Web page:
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Dreer Early Origins



The surname Dreer was first found in Annandale, where they held a family seat on the English/Scottish border. After the Norman Conquest of England many of Duke William's rebellious Barons moved north. The border became a convenient but turbulent no-man's land where the persecuted Many were given land by King Malcolm Canmore and later by King David of Scotland. Some were native Scots. In the 16th century they became known as the 'unruly clans'. The name was first recorded in Scotland as Dreer on the border but frequently changed to Dryer.

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Dreer Spelling Variations


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Dreer Spelling Variations



Spelling variations of this family name include: Dryer, Dreer, Drier, Drear and others.

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Dreer Early History


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Dreer Early History



This web page shows only a small excerpt of our Dreer research. Another 181 words (13 lines of text) covering the years 131 and 1318 are included under the topic Early Dreer History in all our PDF Extended History products and printed products wherever possible.

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Dreer Early Notables (pre 1700)


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Dreer Early Notables (pre 1700)



More information is included under the topic Early Dreer Notables in all our PDF Extended History products and printed products wherever possible.

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The Great Migration


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The Great Migration



Some of the first settlers of this family name or some of its variants were: Johan Georg Drear, who settled in Philadelphia in 1750; Hendrick Dryer, who came to Charles Town, SC sometime between 1767 and 1768; Geo. Dryer, who settled in South Carolina in 1844.

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Motto


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Motto



The motto was originally a war cry or slogan. Mottoes first began to be shown with arms in the 14th and 15th centuries, but were not in general use until the 17th century. Thus the oldest coats of arms generally do not include a motto. Mottoes seldom form part of the grant of arms: Under most heraldic authorities, a motto is an optional component of the coat of arms, and can be added to or changed at will; many families have chosen not to display a motto.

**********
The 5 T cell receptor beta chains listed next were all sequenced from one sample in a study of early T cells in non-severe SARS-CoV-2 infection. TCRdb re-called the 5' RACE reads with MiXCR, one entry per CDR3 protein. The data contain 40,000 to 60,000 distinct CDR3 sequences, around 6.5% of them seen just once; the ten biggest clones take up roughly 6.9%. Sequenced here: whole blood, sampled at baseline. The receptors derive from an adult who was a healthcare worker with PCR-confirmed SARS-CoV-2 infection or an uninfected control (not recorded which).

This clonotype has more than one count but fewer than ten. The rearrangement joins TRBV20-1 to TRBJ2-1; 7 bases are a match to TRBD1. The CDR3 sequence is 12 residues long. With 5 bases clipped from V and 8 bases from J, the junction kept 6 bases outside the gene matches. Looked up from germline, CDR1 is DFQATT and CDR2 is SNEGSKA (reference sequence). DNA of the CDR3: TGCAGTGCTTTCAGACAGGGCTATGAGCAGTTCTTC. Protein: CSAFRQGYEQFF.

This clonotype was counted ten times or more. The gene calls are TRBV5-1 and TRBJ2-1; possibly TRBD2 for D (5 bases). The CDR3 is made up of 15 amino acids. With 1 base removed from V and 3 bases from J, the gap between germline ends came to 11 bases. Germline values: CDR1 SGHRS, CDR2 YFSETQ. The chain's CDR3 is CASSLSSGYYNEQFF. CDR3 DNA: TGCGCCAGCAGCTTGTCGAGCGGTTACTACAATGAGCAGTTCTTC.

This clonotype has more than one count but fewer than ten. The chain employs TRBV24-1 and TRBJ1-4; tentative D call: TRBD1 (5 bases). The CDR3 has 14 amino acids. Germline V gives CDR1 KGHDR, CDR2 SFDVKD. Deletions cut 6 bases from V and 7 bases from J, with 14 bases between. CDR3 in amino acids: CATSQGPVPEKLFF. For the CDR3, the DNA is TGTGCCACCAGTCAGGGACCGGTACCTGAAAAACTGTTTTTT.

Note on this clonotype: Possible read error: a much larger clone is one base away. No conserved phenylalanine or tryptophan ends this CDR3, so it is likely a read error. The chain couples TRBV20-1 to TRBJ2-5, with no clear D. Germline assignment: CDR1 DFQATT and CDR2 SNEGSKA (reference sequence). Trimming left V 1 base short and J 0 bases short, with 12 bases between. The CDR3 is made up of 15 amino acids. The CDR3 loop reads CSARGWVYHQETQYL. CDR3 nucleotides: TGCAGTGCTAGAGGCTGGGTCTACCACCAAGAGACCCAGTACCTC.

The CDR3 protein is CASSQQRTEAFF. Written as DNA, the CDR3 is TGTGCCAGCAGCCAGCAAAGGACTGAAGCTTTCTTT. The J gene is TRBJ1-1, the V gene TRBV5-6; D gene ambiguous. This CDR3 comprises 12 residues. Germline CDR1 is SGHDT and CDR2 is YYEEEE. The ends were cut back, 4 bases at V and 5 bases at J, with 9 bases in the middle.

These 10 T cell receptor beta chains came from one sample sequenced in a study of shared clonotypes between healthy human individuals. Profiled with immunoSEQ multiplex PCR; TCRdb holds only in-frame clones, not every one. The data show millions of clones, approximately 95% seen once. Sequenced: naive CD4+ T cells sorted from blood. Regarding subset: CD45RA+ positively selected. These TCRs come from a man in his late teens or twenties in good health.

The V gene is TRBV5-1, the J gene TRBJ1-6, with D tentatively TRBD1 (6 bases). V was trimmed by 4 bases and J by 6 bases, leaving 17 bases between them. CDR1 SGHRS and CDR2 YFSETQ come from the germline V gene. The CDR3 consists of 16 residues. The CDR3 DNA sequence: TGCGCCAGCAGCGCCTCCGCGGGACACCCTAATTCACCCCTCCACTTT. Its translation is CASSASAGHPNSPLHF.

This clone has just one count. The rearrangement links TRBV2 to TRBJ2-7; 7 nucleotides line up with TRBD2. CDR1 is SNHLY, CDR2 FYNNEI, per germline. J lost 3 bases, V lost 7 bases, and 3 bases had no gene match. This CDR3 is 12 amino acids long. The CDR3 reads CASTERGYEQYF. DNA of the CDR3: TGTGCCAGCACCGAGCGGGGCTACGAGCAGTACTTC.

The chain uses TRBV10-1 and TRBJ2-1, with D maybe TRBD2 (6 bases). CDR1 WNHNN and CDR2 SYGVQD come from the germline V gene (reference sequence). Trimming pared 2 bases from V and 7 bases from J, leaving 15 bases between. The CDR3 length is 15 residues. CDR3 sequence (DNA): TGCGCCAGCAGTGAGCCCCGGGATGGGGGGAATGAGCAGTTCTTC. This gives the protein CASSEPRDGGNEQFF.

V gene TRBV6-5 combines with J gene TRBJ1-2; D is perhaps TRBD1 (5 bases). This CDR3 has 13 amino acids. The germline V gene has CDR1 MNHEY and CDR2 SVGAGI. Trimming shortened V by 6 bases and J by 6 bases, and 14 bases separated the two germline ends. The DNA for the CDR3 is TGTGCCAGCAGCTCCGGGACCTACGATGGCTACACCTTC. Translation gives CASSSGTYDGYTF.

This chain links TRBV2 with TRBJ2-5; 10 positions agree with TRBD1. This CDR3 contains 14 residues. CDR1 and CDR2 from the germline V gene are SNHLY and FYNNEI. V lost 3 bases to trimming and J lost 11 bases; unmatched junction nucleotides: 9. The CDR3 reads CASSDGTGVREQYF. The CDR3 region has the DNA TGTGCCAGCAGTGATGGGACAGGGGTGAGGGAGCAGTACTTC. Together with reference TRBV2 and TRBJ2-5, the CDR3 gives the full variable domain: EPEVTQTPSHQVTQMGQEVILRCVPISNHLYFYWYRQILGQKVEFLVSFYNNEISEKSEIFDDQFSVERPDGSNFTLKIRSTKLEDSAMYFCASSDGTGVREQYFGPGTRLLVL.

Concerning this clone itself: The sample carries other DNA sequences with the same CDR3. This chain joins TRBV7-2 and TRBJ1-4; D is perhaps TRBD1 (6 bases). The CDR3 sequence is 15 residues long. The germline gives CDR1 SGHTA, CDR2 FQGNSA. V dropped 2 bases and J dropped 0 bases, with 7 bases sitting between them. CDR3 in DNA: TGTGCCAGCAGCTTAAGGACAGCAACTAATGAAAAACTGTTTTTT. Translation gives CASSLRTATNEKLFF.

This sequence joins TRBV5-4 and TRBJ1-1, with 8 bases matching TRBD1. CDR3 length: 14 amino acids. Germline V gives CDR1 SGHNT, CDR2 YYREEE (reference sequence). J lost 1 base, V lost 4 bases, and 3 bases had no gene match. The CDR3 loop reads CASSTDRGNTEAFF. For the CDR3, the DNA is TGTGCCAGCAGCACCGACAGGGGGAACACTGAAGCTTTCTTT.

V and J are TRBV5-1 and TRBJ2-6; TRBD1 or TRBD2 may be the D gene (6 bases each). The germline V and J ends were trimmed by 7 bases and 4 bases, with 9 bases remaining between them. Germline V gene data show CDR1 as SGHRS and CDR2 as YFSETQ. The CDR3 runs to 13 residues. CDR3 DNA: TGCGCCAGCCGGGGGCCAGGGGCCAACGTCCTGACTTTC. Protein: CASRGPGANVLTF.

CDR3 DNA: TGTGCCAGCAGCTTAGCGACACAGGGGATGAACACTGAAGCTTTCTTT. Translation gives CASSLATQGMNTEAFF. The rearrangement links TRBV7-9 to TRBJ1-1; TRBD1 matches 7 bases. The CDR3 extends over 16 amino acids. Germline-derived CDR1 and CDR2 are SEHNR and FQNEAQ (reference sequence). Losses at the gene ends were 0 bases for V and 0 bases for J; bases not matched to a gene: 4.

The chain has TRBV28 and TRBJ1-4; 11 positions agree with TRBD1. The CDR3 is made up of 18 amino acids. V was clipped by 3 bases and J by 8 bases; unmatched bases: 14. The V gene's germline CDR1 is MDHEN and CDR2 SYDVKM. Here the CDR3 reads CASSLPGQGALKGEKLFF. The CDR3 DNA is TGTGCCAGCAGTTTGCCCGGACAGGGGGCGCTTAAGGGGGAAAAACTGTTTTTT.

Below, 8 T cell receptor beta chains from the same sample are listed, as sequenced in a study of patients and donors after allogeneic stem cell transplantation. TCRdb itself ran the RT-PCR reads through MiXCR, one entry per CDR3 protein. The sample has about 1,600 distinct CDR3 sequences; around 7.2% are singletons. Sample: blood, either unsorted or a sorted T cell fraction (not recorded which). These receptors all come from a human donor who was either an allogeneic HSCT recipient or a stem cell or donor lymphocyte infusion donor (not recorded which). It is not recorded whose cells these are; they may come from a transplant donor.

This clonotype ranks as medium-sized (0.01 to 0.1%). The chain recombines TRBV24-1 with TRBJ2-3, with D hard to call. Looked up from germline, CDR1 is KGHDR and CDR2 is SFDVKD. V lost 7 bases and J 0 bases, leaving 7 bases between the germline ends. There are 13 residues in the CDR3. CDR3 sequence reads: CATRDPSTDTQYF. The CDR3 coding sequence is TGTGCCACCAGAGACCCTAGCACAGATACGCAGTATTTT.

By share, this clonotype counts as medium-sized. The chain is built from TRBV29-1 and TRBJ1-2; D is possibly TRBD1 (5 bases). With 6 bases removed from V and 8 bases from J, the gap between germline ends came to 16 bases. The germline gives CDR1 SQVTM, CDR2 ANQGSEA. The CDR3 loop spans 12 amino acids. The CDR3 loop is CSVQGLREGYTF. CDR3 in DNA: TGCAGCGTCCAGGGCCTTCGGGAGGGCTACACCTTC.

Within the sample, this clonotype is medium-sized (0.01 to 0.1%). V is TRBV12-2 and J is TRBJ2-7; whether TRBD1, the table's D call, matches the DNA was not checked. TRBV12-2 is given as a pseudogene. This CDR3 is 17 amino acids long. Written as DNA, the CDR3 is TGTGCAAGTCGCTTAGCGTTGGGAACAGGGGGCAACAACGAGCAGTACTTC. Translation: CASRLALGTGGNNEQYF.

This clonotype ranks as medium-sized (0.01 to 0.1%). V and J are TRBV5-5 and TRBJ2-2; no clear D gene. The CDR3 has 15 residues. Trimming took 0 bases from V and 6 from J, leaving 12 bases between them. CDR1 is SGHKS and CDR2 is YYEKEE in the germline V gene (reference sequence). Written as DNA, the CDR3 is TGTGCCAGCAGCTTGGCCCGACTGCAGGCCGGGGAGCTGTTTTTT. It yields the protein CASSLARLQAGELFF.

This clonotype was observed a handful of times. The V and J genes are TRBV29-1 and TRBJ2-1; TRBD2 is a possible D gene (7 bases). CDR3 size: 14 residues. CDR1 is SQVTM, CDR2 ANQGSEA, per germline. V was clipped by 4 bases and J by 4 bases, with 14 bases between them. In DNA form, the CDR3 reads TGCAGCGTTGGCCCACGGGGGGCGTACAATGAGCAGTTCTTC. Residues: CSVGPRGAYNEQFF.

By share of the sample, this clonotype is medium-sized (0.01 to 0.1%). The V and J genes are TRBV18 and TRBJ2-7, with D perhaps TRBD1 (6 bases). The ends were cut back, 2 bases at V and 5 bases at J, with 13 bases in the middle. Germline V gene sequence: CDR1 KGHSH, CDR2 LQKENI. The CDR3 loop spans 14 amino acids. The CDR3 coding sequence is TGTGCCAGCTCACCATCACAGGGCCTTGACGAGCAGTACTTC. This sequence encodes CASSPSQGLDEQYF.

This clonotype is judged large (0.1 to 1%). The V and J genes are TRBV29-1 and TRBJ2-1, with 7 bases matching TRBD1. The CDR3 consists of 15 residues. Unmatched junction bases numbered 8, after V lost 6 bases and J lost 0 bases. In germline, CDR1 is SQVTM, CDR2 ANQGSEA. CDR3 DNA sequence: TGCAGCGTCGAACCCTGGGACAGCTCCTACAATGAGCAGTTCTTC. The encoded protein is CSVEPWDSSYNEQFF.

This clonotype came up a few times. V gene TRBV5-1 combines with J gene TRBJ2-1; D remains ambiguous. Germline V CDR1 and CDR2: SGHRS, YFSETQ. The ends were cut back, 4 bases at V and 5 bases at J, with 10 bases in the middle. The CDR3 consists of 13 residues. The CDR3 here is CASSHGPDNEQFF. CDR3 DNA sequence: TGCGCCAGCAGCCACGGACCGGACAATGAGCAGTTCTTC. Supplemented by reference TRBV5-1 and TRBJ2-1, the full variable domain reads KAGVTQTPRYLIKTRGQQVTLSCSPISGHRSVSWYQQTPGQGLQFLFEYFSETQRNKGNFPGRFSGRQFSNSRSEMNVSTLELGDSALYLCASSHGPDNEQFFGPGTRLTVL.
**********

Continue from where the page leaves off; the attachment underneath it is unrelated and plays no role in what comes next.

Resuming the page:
Motto: Nunquam non paratus
Motto Translation: Never unprepared.


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Dreer Family Crest Products


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Dreer Family Crest Products




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See Also


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See Also




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Citations


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Citations



    Other References

    1. Filby, P. William and Mary K Meyer. Passenger and Immigration Lists Index in Four Volumes. Detroit: Gale Research, 1985. Print. (ISBN 0-8103-1795-8).
    2. Burke, Sir Bernard. Genealogical and Heraldic History of the Peerage and Baronetage, The Privy Council, Knightage and Compainonage. London: Burke Publishing, 1921. Print.
    3. Browning, Charles H. Americans of Royal Descent. Baltimore: Genealogical Publishing. Print.
    4. Weis, Frederick Lewis, Walter Lee Sheppard and David Faris. Ancestral Roots of Sixty Colonists Who Came to New England Between 1623 and 1650 7th Edition. Baltimore: Genealogical Publishing, 1992. Print. (ISBN 0806313676).
    5. Leyburn, James Graham. The Scotch-Irish A Social History. Chapel Hill: UNC Press, 1962. Print. (ISBN 0807842591).
    6. Warner, Philip Warner. Famous Scottish Battles. New York: Barnes and Noble, 1996. Print. (ISBN 0-76070-004-4).
    7. Black, George F. The Surnames of Scotland Their Origin, Meaning and History. New York: New York Public Library, 1946. Print. (ISBN 0-87104-172-3).
    8. Chadwick, Nora Kershaw and J.X.W.P Corcoran. The Celts. London: Penguin, 1970. Print. (ISBN 0140212116).
    9. Bolton, Charles Knowles. Scotch Irish Pioneers In Ulster and America. Montana: Kessinger Publishing. Print.
    10. Leeson, Francis L. Dictionary of British Peerages. Baltimore: Genealogical Publishing, 1986. Print. (ISBN 0-8063-1121-5).
    11. ...

    The Dreer Family Crest was acquired from the Houseofnames.com archives. The Dreer Family Crest was drawn according to heraldic standards based on published blazons. We generally include the oldest published family crest once associated with each surname.

    This page was last modified on 11 April 2014 at 14:23.

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